Bryson DeChambeau needs protection from the pantomime

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What started as a playful role as golf’s heel has now reached the point where the taunts are audible and unremitting at almost every event (Getty)
What started as a playful role as golf’s heel has now reached the point where the taunts are audible and unremitting at almost every event (Getty)

If there was ever a quote that encapsulated Bryson DeChambeau, he delivered it with a smile on Wednesday morning. After a media omerta, prompted by a series of high-profile blunders, he “broke his silence” when asked about the incessant heckling he’s endured in recent weeks. “No matter what, if you’re a little different – whether it’s Elon Musk, whether it’s Jeff Bezos, whoever it is – there’s always going to be heat and I recognise that and I respect that,” he said with, it must be pointed out, the utmost sincerity.

On the surface, it is an insight into how DeChambeau perceives himself: a disruptive genius, a relentless obsessive, an outsider in a world of conformists and, at his core, the hardest worker with superior knowledge. They might sound like the machinations of an egomaniac but, in some senses, it is not such an extraordinary claim. There can be little denying that golf has orbited around the American, with fascination and derision, for the best part of 18 months. With his hulking physique and Frankenstein science, he has broken boundaries, set upon tradition with anarchic tendency and, in doing so, drawn suspicion and scorn at every turn.

To some, it has been a breath of fresh air in a sport going stale. DeChambeau has hardly been branded as a saviour, in large part thanks to his reliably oblivious remarks and reactions, but what he brings to golf as an innovator has triumphed over his punctuating moments of idiocy. To others, there is no grey area. DeChambeau represents a sort of sacrilege, pilfering golf’s art with a robotic character born of too many irredeemable qualities.

That fault line has been a constant theme of his career, from a temperamental amateur in California to a dominant US Open champion, but it’s been bubbling towards a flashpoint point all summer. The inevitable eruption came last weekend at Caves Valley Golf Club when DeChambeau was said to have confronted a fan who taunted him in the wake of his gut-wrenching six-hole playoff defeat by Patrick Cantlay. In truth, it should come as no surprise.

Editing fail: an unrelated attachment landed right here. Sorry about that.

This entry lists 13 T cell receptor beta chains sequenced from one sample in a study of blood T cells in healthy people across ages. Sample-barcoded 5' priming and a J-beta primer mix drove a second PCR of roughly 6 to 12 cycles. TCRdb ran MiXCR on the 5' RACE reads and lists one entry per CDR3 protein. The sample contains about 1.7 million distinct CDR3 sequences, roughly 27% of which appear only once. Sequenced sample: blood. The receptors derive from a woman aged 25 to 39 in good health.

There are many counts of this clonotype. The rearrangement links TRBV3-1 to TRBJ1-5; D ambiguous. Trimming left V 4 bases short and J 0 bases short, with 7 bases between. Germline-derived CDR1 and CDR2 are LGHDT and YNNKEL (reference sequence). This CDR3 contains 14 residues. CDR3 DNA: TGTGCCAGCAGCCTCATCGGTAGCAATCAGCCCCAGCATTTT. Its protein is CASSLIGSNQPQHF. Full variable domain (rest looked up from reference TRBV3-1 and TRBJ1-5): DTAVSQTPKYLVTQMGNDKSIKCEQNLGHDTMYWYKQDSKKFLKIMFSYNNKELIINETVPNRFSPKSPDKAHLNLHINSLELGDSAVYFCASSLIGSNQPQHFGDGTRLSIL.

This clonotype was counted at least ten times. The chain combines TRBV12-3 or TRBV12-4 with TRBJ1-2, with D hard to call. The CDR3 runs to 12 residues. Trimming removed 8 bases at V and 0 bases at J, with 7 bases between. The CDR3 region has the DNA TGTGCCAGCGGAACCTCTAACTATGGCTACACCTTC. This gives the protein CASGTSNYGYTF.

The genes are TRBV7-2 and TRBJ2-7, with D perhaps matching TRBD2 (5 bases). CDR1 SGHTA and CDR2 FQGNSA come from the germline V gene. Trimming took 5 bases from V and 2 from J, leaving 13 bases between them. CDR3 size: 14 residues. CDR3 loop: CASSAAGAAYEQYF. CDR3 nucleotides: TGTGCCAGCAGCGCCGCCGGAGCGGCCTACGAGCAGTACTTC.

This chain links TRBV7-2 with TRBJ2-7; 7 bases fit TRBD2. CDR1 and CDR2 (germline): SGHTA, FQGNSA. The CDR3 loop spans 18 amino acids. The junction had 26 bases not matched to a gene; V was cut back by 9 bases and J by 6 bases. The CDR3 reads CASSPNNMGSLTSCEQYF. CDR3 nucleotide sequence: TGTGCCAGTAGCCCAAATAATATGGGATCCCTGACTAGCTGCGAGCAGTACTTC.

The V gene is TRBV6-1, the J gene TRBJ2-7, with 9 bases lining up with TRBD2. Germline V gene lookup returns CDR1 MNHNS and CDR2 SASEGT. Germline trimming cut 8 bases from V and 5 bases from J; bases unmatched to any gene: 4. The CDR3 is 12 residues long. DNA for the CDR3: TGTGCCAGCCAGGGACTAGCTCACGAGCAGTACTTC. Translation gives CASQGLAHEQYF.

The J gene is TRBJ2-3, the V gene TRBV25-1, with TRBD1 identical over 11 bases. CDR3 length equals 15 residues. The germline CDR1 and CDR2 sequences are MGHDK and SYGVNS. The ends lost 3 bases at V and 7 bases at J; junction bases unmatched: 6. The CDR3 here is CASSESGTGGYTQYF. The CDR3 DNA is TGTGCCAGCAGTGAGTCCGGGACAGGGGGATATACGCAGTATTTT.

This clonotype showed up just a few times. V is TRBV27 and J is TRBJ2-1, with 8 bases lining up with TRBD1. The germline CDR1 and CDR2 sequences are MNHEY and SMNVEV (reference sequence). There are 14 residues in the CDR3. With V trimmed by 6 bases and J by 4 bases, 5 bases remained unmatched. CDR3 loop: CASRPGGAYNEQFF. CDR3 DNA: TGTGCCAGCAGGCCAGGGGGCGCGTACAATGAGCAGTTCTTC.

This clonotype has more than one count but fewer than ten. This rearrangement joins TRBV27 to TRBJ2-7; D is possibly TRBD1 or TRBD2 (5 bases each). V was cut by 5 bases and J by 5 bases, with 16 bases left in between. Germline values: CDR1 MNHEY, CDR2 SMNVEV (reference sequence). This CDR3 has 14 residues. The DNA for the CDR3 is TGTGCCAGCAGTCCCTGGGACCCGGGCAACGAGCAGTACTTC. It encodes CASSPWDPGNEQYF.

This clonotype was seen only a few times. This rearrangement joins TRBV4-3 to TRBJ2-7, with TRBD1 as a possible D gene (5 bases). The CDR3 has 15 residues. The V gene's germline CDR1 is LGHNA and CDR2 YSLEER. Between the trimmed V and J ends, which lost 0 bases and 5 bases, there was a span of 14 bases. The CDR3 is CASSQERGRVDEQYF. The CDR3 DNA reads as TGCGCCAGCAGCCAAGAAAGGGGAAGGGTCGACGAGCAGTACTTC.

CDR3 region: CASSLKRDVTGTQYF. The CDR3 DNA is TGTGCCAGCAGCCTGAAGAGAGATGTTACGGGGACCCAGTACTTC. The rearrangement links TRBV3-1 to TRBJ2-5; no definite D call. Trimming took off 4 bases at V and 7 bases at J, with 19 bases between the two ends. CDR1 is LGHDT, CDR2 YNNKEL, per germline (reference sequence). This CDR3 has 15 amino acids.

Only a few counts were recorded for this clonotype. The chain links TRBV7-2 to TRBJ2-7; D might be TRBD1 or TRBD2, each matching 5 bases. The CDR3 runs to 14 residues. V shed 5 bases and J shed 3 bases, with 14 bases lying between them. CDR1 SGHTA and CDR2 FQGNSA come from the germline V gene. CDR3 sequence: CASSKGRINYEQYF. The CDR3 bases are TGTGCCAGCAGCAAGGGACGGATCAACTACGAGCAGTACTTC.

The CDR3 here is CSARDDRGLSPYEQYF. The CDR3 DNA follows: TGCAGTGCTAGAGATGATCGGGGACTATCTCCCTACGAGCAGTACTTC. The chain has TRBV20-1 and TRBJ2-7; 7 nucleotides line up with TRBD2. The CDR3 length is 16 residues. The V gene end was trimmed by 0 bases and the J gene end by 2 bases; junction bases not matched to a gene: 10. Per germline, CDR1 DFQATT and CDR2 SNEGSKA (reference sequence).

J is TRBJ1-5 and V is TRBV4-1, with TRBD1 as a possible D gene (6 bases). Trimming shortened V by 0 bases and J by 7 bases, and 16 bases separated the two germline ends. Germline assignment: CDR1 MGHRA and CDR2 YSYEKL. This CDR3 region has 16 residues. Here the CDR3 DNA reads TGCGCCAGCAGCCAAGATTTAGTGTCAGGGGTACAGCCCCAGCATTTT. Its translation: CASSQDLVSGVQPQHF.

The majority of jibes might have been made in good humour, but there is no use pretending there hasn’t also been a more fundamental shift in tone towards DeChambeau in recent months. What started as a playful role as golf’s heel and a lucrative social media feud with Brooks Koepka has descended into him becoming a target and has now reached the point where the taunts are audible and unremitting at almost every event.

Yes, on many levels, DeChambeau’s status has been self-inflicted. He has refused to speak to the written press since his explanation for not taking the Covid vaccine provoked a furore last month. That comment succeeded his tantrum at The Open, where the 27-year-old derided his own club manufacturer, which later responded by comparing its biggest star to an overgrown child. There is rarely polite peace in his chaotic combustible world, but he shouldn't be reduced to a punching bag for inconsiderate or inebriated spectators either. It should be possible to acknowledge his flaws while accepting that the current scenario has become unhealthy and corrosive both for him and the sport.

The PGA Tour understood that and felt it necessary to step in earlier this week, pledging to ban fans who shout “disrespectful” jibes at DeChambeau. Some players scoffed at the security blanket, but few can claim to have experienced such an intense and critical spotlight. Even Koepka, despite making little attempt to dissuade his supporters from jeering DeChambeau, did admit through gritted teeth that certain fan behaviour had bordered on excessive.

DeChambeau insists he can “take the heat” because he’s done so his entire life. To him, it is the burden of being different, a cursed inheritance that comes with a maverick approach. His golf has not always suffered as a result – his performance at the BMW Championship paying homage to that – but that should hardly be used as a reason to justify blurring the line between banter and bullying.

It’s not to suggest there should be a great wave of sympathy either. After all, DeChambeau is a successful professional earning vast sums of money who’s offered ample ammunition to his critics. But there comes a point when a player deserves a degree of protection from a situation that’s sprawled beyond their control – even if they would never dare to admit it. His actions warrant valid criticism, but the person should be put before the pantomime, too. Perhaps, Rory McIlroy said it best when he offered his verdict on Tuesday. “I’m not saying he’s completely blameless. But at the same time, I think he has been getting a pretty rough go of it of late and it’s actually pretty sad to see.”

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